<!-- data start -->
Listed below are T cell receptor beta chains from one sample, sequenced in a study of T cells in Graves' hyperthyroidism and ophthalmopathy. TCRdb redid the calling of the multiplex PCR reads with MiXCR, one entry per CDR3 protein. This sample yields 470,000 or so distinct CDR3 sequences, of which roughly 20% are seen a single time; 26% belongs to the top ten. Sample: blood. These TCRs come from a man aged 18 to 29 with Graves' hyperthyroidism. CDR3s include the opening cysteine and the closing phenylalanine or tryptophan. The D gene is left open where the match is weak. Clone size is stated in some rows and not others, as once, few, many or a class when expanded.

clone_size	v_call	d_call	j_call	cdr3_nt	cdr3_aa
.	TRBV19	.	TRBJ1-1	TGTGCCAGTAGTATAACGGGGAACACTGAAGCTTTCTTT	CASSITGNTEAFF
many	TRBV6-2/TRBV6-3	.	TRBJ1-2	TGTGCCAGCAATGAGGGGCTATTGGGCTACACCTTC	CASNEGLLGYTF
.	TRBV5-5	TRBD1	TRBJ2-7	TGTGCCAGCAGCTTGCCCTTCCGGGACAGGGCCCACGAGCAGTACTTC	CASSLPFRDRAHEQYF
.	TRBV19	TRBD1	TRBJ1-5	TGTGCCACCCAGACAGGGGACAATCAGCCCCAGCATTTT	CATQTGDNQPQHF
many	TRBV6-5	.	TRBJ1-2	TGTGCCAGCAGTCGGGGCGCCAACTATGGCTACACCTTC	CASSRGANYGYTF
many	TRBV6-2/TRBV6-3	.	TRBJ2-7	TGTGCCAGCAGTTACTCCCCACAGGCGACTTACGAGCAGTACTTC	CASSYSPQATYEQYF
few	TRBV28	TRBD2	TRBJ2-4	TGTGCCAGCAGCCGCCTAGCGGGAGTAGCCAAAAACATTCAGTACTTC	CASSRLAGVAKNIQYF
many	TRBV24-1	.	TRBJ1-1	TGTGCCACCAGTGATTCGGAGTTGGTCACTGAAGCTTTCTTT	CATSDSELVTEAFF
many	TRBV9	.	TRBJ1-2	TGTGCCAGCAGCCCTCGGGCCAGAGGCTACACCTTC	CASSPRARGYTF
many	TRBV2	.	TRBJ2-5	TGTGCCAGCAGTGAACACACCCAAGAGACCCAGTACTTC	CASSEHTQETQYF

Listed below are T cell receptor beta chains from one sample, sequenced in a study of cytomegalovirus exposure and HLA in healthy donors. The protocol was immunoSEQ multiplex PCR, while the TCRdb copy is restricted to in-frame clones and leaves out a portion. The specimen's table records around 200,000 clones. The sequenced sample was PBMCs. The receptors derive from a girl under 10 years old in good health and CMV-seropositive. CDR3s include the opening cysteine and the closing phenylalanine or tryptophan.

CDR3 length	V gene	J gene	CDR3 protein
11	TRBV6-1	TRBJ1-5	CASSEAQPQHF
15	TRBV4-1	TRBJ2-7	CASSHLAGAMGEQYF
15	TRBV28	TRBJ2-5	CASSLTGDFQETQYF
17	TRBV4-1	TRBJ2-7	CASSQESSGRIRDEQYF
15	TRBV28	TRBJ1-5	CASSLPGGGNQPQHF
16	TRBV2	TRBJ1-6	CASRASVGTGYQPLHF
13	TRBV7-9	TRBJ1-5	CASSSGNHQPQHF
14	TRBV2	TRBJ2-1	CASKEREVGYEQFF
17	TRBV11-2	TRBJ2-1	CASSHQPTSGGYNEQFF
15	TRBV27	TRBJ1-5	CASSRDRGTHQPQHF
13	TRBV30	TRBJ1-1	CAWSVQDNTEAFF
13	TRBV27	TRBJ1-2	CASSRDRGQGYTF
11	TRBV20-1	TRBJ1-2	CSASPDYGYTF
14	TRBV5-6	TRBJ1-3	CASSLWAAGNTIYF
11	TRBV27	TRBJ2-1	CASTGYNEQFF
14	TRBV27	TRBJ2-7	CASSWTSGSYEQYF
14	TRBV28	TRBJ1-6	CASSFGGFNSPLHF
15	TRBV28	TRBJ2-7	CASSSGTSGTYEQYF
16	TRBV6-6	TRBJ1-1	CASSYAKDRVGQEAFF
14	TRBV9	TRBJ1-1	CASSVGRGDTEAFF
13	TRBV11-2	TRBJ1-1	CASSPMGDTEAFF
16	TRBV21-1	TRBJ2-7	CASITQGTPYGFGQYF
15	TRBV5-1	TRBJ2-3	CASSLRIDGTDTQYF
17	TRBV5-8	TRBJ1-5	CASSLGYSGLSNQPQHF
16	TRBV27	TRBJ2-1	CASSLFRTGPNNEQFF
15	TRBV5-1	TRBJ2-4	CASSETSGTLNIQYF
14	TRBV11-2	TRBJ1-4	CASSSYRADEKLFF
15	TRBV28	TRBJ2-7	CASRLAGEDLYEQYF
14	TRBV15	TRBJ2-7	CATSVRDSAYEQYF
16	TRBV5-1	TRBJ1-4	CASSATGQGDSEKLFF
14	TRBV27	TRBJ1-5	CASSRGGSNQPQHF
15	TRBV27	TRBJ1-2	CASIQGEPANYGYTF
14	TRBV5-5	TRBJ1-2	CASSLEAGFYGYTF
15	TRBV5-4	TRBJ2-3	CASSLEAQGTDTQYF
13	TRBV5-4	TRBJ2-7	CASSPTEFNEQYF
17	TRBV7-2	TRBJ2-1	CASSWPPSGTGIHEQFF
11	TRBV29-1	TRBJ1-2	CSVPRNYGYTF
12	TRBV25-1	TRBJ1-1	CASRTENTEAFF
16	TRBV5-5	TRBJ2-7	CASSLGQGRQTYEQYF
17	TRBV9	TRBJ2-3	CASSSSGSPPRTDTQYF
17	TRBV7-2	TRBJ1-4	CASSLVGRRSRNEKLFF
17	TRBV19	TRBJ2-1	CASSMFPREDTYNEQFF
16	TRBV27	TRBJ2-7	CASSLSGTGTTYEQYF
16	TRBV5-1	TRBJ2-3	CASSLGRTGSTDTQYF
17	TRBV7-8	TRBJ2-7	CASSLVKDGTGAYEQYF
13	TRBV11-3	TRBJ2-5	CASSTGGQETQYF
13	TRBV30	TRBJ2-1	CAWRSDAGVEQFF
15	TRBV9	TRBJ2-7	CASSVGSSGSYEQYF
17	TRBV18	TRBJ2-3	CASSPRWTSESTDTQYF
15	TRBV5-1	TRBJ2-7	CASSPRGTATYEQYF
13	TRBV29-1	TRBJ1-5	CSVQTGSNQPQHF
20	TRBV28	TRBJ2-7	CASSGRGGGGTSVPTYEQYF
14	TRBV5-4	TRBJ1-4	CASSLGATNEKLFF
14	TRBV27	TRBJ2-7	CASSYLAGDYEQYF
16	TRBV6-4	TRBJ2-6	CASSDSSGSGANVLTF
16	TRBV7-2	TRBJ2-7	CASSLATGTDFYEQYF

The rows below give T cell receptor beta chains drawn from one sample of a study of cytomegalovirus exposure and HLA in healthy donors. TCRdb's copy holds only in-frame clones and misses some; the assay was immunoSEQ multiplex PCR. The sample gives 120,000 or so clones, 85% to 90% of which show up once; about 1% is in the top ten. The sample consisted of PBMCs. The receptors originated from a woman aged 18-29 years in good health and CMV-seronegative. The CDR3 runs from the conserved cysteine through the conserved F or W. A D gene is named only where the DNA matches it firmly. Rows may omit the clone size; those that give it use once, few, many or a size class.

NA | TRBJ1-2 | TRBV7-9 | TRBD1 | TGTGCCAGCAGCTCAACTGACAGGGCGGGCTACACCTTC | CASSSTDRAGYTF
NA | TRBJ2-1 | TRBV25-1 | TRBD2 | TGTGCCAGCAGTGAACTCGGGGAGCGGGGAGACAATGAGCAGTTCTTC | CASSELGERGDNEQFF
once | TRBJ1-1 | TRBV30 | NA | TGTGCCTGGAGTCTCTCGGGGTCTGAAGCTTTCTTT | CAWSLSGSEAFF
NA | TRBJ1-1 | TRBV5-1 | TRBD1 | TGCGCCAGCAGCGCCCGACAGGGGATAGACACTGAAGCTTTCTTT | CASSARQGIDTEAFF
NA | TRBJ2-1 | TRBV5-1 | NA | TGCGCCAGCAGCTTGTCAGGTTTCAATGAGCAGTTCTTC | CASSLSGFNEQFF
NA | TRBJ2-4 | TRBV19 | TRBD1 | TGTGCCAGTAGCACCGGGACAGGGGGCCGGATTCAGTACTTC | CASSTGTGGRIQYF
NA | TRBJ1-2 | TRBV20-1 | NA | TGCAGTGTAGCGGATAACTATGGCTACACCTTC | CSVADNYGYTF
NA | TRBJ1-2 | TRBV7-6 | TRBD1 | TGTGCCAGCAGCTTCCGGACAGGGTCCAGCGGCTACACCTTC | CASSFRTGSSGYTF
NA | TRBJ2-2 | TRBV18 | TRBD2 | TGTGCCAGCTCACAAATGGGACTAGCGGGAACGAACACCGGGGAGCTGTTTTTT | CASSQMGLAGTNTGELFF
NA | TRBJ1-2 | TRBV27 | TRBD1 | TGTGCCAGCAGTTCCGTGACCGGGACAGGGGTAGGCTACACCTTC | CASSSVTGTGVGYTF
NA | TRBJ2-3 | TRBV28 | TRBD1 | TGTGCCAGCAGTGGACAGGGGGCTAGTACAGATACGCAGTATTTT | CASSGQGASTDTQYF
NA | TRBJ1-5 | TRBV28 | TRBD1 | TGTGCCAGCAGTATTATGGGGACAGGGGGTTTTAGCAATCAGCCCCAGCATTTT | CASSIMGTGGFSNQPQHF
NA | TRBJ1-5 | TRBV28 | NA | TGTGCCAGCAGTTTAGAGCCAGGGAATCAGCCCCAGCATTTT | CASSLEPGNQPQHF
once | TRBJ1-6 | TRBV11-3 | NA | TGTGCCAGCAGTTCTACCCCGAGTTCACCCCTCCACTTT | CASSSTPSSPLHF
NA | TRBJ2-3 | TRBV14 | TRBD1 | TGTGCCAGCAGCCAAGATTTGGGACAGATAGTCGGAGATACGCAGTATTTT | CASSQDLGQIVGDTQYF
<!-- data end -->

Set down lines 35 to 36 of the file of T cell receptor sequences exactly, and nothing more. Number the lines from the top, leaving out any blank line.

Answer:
13	TRBV11-2	TRBJ1-1	CASSPMGDTEAFF
16	TRBV21-1	TRBJ2-7	CASITQGTPYGFGQYF